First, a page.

Malagasy giant chameleon

From Wikipedia, the free encyclopedia
Jump to navigation Jump to search

Malagasy giant chameleon
Oustalet's chameleon (Furcifer oustaleti) male Montagne d’Ambre.jpg
Male, Montagne d’Ambre National Park
Oustalet's chameleon (Furcifer oustaleti) female.jpg
Female, Anjajavy Forest
Scientific classification edit
Kingdom: Animalia
Phylum: Chordata
Class: Reptilia
Order: Squamata
Suborder: Iguania
Family: Chamaeleonidae
Genus: Furcifer
F. oustaleti
Binomial name
Furcifer oustaleti
(Mocquard, 1894)
Furcifer oustaleti distribution.png

The Malagasy giant chameleon or Oustalets's chameleon (Furcifer oustaleti ) is a large species of chameleon which is endemic to Madagascar,[2] but also has been introduced near Nairobi in Kenya (though its current status there is unclear).[3]


F. oustaleti occurs in a wide range of habitats, even among degraded vegetation within villages, but is relatively rare in primary forest.


With a maximum total length (including tail) of 68.5 cm (27 in), F. oustaleti is considered the largest species of chameleon,[2] but that claim is occasionally contested by the Parsons chameleon Calumma parsonii as the Parsons tends to be more heavily built but slightly shorter in length.


The diet of F. oustaleti includes invertebrates such as large insects. Prey is acquired with a long, muscular tongue.


The generic name, Furcifer, is derived from the Latin root furci meaning "forked" and refers to the shape of the animal's feet.[4]

The specific name, oustaleti, is a Latinized form of the last name of French biologist Jean-Frédéric Émile Oustalet, in whose honor the species is named.[5]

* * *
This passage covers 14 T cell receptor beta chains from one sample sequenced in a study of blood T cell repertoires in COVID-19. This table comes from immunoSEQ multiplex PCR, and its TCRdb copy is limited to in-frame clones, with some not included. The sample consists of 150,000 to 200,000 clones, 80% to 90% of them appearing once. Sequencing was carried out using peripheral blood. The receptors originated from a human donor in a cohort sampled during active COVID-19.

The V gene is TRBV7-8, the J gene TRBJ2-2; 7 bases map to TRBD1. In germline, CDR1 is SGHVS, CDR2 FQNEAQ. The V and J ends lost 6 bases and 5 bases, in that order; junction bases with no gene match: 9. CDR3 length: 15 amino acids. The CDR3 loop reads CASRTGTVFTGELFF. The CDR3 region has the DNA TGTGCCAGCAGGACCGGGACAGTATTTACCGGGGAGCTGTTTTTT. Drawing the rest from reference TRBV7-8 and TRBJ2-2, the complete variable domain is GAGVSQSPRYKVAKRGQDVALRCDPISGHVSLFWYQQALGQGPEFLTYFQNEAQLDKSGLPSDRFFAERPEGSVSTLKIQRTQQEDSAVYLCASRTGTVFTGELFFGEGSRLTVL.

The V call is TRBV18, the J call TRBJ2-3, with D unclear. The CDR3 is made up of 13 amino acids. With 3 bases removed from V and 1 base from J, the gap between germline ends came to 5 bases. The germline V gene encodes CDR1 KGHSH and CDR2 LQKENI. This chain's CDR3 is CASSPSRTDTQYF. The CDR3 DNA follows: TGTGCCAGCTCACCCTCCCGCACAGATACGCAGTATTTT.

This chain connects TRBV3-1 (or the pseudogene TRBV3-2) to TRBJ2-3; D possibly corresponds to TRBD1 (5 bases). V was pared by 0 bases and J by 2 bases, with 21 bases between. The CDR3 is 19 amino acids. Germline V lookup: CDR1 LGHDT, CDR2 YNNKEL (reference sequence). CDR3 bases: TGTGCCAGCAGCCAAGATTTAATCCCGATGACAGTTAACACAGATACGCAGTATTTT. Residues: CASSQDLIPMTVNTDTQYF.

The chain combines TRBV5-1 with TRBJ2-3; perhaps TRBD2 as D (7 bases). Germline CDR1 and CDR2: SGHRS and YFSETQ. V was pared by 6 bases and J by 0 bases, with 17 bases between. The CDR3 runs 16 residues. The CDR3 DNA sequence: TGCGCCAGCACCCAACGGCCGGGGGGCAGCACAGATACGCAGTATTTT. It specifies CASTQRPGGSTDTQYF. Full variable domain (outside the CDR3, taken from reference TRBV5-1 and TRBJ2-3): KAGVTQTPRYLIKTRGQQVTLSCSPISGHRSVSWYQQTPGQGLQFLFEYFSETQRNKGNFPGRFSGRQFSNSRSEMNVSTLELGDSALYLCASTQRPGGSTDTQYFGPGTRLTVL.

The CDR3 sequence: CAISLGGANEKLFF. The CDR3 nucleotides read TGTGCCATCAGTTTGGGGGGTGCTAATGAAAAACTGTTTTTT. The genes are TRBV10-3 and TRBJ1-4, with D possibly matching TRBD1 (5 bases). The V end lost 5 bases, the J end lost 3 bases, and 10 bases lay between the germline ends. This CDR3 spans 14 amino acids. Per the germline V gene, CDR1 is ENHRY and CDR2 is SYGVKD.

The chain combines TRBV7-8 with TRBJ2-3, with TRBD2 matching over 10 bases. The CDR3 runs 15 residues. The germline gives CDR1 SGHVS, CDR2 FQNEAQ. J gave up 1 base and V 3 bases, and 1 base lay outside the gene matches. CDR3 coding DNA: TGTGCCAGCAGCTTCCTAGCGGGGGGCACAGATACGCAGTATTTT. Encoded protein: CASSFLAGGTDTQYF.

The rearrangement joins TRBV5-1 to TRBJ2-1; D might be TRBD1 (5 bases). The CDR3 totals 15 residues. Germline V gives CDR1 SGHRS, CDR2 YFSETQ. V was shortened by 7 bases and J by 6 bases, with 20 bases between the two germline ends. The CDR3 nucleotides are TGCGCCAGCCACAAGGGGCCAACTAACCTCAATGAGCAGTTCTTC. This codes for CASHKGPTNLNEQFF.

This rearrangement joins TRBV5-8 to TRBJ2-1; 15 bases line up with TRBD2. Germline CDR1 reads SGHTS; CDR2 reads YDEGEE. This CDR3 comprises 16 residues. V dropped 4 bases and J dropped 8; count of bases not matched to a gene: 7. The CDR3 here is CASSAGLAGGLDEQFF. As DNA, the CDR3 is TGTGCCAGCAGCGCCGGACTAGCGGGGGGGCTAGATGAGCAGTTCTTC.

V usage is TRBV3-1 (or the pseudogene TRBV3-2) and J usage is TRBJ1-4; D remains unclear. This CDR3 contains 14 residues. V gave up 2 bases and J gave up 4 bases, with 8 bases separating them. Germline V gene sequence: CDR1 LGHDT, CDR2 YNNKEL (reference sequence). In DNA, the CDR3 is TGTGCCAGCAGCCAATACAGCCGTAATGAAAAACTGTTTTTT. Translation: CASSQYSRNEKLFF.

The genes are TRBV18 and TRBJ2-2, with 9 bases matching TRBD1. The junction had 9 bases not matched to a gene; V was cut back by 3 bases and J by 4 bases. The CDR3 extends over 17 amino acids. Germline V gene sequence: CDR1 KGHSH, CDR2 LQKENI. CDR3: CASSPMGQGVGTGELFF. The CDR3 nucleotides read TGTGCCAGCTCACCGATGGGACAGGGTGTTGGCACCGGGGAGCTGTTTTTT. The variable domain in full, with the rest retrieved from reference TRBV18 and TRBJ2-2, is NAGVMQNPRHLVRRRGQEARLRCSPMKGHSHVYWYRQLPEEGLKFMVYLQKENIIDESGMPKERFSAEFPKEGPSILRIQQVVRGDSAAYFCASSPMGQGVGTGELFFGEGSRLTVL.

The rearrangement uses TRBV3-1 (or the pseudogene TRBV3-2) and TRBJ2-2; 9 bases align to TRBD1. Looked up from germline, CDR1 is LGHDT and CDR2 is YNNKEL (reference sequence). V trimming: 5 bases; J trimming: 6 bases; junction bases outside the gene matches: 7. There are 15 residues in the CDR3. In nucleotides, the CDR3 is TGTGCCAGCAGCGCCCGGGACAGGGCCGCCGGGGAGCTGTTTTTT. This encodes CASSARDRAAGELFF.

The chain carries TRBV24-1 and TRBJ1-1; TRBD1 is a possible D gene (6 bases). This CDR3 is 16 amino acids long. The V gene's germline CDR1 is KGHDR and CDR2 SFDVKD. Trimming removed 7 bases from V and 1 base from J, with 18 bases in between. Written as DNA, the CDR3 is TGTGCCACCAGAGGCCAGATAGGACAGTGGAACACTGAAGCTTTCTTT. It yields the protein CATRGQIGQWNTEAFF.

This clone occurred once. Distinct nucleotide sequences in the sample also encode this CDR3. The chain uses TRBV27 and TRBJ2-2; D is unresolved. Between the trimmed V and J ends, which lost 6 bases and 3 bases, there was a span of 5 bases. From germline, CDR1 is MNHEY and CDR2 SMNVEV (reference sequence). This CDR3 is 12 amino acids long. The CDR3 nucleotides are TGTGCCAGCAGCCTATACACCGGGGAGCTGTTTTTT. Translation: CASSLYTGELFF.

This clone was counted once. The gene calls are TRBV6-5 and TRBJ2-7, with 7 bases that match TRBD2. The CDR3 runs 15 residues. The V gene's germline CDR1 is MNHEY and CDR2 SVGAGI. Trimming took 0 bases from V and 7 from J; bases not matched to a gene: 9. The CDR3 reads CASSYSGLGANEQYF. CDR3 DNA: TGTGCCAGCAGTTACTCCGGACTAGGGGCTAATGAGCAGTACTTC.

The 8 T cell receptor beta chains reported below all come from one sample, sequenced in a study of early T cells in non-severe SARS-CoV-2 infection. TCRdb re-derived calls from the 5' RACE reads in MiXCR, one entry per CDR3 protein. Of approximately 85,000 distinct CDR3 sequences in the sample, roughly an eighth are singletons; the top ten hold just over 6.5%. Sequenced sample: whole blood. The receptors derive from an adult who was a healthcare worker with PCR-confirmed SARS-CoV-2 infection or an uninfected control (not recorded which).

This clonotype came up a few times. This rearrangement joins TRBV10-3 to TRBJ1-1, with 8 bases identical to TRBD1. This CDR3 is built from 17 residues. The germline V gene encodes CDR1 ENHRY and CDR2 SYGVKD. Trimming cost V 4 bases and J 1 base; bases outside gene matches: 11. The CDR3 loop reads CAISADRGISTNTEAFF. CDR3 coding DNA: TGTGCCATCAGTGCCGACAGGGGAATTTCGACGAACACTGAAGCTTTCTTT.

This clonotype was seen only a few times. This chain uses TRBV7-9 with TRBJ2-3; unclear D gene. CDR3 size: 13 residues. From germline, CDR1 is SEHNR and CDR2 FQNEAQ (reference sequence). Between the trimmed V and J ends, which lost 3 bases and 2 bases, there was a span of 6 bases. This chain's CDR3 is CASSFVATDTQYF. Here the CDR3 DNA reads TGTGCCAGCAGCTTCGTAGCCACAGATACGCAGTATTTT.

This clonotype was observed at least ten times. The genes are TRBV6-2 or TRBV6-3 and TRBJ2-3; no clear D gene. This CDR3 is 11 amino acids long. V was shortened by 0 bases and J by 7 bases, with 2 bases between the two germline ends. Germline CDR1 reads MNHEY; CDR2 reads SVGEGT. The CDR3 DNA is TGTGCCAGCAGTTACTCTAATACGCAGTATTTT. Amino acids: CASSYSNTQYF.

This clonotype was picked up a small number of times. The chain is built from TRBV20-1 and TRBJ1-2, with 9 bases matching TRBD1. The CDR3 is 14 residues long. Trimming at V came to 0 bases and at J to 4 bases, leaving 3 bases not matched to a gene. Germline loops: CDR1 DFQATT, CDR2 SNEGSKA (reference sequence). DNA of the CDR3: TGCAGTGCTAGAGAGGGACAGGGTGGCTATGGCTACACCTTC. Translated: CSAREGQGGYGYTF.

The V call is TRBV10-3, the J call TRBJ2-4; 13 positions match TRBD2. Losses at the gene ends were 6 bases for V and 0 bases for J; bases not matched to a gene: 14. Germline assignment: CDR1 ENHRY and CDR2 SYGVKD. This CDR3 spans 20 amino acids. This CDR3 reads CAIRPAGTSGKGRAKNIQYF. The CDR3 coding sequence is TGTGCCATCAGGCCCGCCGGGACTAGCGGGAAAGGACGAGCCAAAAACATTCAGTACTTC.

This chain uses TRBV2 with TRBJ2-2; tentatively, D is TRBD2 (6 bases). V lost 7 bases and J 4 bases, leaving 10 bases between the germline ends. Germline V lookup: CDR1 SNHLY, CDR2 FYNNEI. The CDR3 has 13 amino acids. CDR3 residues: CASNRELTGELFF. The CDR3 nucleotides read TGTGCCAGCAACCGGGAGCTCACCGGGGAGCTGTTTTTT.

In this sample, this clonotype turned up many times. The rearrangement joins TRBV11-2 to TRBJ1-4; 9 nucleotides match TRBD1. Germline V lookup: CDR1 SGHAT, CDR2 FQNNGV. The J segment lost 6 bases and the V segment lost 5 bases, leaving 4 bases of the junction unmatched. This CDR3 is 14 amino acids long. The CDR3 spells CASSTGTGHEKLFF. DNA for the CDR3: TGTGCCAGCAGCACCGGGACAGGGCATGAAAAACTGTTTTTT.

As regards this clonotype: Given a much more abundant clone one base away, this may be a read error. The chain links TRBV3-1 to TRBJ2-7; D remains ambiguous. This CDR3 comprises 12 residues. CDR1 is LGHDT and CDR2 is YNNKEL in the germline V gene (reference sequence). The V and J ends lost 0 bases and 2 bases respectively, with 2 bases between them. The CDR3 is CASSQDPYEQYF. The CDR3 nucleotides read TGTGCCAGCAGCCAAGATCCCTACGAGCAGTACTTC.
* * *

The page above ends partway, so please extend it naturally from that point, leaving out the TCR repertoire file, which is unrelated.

1. ^ Jenkins RKB, Andreone F, Andriamazava A, Anjeriniaina M, Brady L, Glaw F, Griffiths RA, Rabibisoa N, Rakotomalala D, Randrianantoandro JC, Randrianiriana J, Randrianizahana H, Ratsoavina F, Robsomanitrandrasana E (2011). "Furcifer oustaleti". The IUCN Red List of Threatened Species. IUCN. 2011: e.T172866A6932058. doi:10.2305/IUCN.UK.2011-2.RLTS.T172866A6932058.en. Retrieved 26 December 2017.
  2. ^ a b Glaw, Frank; Vences, Miguel (2007). A Field Guide to the Amphibians and Reptiles of Madagascar (3rd ed.). Cologne, Germany: Vences & Glaw Verlags. ISBN 978-3929449037.
  3. ^ Spawls S, Drewes R, Ashe J (2002). A Field Guide to the Reptiles of East Africa. Cologne, Germany: Academic Press. ISBN 0-12-656470-1.
  4. ^ Le Berre, François; Richard D. Bartlett (2009). The Chameleon Handbook. Barron's Educational Series. p. 4. ISBN 978-0-7641-4142-3.
  5. ^ Beolens B, Watkins M, Grayson M (2011). The Eponym Dictionary of Reptiles. Baltimore: Johns Hopkins University Press. xiii + 296 pp. ISBN 978-1-4214-0135-5. (Furcifer oustaleti, p. 198).